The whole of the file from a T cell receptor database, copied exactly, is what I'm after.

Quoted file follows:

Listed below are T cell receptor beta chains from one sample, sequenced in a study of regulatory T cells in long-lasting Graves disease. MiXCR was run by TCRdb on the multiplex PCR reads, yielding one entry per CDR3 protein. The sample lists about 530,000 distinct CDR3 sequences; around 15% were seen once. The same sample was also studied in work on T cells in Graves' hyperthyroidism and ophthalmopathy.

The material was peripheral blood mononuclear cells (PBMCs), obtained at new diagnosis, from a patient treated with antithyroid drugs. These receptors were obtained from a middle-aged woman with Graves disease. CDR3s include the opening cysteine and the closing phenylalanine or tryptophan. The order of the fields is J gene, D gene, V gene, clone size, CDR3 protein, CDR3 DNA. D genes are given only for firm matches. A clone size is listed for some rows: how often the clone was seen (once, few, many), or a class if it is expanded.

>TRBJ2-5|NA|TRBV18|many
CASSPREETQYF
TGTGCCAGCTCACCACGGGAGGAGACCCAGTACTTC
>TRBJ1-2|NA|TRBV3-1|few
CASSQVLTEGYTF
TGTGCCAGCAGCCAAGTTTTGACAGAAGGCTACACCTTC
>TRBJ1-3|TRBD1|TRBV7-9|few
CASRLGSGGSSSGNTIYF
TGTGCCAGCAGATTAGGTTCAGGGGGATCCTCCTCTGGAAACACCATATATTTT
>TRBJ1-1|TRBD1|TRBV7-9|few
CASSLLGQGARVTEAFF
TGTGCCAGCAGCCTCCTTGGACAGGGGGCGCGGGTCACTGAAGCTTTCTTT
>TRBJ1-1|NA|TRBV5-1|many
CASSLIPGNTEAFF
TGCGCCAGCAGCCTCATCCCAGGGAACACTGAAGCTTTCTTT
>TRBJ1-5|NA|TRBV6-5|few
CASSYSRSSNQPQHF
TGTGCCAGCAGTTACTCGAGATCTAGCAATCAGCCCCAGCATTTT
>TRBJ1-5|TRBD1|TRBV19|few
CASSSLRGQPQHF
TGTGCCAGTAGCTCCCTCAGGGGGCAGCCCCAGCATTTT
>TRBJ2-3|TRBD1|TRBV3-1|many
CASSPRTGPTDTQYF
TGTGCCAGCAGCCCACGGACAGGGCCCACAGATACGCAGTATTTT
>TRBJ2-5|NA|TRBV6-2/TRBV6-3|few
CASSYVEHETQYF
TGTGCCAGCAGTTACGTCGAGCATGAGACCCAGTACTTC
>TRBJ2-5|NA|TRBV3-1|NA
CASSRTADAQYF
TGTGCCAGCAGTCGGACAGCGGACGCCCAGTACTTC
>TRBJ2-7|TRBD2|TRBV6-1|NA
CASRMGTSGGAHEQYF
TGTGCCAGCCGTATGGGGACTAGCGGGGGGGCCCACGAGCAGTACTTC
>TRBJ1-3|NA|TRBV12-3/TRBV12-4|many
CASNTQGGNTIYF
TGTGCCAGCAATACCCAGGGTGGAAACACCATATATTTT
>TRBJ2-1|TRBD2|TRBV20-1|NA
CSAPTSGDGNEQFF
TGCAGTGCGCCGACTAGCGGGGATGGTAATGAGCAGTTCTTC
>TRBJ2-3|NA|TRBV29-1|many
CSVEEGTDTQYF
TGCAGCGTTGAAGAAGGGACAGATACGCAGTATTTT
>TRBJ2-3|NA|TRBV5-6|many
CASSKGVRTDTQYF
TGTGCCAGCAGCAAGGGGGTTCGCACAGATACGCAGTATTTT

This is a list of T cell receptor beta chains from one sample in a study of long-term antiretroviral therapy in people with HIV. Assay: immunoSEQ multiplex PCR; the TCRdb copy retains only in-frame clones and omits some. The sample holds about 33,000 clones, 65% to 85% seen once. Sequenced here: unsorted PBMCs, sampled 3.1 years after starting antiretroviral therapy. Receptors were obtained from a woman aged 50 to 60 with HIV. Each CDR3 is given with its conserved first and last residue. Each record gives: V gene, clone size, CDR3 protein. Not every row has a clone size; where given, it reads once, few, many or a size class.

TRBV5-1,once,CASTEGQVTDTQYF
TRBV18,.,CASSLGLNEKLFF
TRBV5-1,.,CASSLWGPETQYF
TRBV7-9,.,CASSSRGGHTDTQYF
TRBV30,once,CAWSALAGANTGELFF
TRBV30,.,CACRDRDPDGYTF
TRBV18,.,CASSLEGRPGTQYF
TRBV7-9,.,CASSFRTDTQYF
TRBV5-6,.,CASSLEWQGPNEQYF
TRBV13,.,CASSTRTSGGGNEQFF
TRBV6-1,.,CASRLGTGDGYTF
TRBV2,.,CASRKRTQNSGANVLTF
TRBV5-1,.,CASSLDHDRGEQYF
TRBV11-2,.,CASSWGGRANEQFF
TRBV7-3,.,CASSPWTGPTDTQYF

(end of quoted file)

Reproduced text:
Listed below are T cell receptor beta chains from one sample, sequenced in a study of regulatory T cells in long-lasting Graves disease. MiXCR was run by TCRdb on the multiplex PCR reads, yielding one entry per CDR3 protein. The sample lists about 530,000 distinct CDR3 sequences; around 15% were seen once. The same sample was also studied in work on T cells in Graves' hyperthyroidism and ophthalmopathy.

The material was peripheral blood mononuclear cells (PBMCs), obtained at new diagnosis, from a patient treated with antithyroid drugs. These receptors were obtained from a middle-aged woman with Graves disease. CDR3s include the opening cysteine and the closing phenylalanine or tryptophan. The order of the fields is J gene, D gene, V gene, clone size, CDR3 protein, CDR3 DNA. D genes are given only for firm matches. A clone size is listed for some rows: how often the clone was seen (once, few, many), or a class if it is expanded.

>TRBJ2-5|NA|TRBV18|many
CASSPREETQYF
TGTGCCAGCTCACCACGGGAGGAGACCCAGTACTTC
>TRBJ1-2|NA|TRBV3-1|few
CASSQVLTEGYTF
TGTGCCAGCAGCCAAGTTTTGACAGAAGGCTACACCTTC
>TRBJ1-3|TRBD1|TRBV7-9|few
CASRLGSGGSSSGNTIYF
TGTGCCAGCAGATTAGGTTCAGGGGGATCCTCCTCTGGAAACACCATATATTTT
>TRBJ1-1|TRBD1|TRBV7-9|few
CASSLLGQGARVTEAFF
TGTGCCAGCAGCCTCCTTGGACAGGGGGCGCGGGTCACTGAAGCTTTCTTT
>TRBJ1-1|NA|TRBV5-1|many
CASSLIPGNTEAFF
TGCGCCAGCAGCCTCATCCCAGGGAACACTGAAGCTTTCTTT
>TRBJ1-5|NA|TRBV6-5|few
CASSYSRSSNQPQHF
TGTGCCAGCAGTTACTCGAGATCTAGCAATCAGCCCCAGCATTTT
>TRBJ1-5|TRBD1|TRBV19|few
CASSSLRGQPQHF
TGTGCCAGTAGCTCCCTCAGGGGGCAGCCCCAGCATTTT
>TRBJ2-3|TRBD1|TRBV3-1|many
CASSPRTGPTDTQYF
TGTGCCAGCAGCCCACGGACAGGGCCCACAGATACGCAGTATTTT
>TRBJ2-5|NA|TRBV6-2/TRBV6-3|few
CASSYVEHETQYF
TGTGCCAGCAGTTACGTCGAGCATGAGACCCAGTACTTC
>TRBJ2-5|NA|TRBV3-1|NA
CASSRTADAQYF
TGTGCCAGCAGTCGGACAGCGGACGCCCAGTACTTC
>TRBJ2-7|TRBD2|TRBV6-1|NA
CASRMGTSGGAHEQYF
TGTGCCAGCCGTATGGGGACTAGCGGGGGGGCCCACGAGCAGTACTTC
>TRBJ1-3|NA|TRBV12-3/TRBV12-4|many
CASNTQGGNTIYF
TGTGCCAGCAATACCCAGGGTGGAAACACCATATATTTT
>TRBJ2-1|TRBD2|TRBV20-1|NA
CSAPTSGDGNEQFF
TGCAGTGCGCCGACTAGCGGGGATGGTAATGAGCAGTTCTTC
>TRBJ2-3|NA|TRBV29-1|many
CSVEEGTDTQYF
TGCAGCGTTGAAGAAGGGACAGATACGCAGTATTTT
>TRBJ2-3|NA|TRBV5-6|many
CASSKGVRTDTQYF
TGTGCCAGCAGCAAGGGGGTTCGCACAGATACGCAGTATTTT

This is a list of T cell receptor beta chains from one sample in a study of long-term antiretroviral therapy in people with HIV. Assay: immunoSEQ multiplex PCR; the TCRdb copy retains only in-frame clones and omits some. The sample holds about 33,000 clones, 65% to 85% seen once. Sequenced here: unsorted PBMCs, sampled 3.1 years after starting antiretroviral therapy. Receptors were obtained from a woman aged 50 to 60 with HIV. Each CDR3 is given with its conserved first and last residue. Each record gives: V gene, clone size, CDR3 protein. Not every row has a clone size; where given, it reads once, few, many or a size class.

TRBV5-1,once,CASTEGQVTDTQYF
TRBV18,.,CASSLGLNEKLFF
TRBV5-1,.,CASSLWGPETQYF
TRBV7-9,.,CASSSRGGHTDTQYF
TRBV30,once,CAWSALAGANTGELFF
TRBV30,.,CACRDRDPDGYTF
TRBV18,.,CASSLEGRPGTQYF
TRBV7-9,.,CASSFRTDTQYF
TRBV5-6,.,CASSLEWQGPNEQYF
TRBV13,.,CASSTRTSGGGNEQFF
TRBV6-1,.,CASRLGTGDGYTF
TRBV2,.,CASRKRTQNSGANVLTF
TRBV5-1,.,CASSLDHDRGEQYF
TRBV11-2,.,CASSWGGRANEQFF
TRBV7-3,.,CASSPWTGPTDTQYF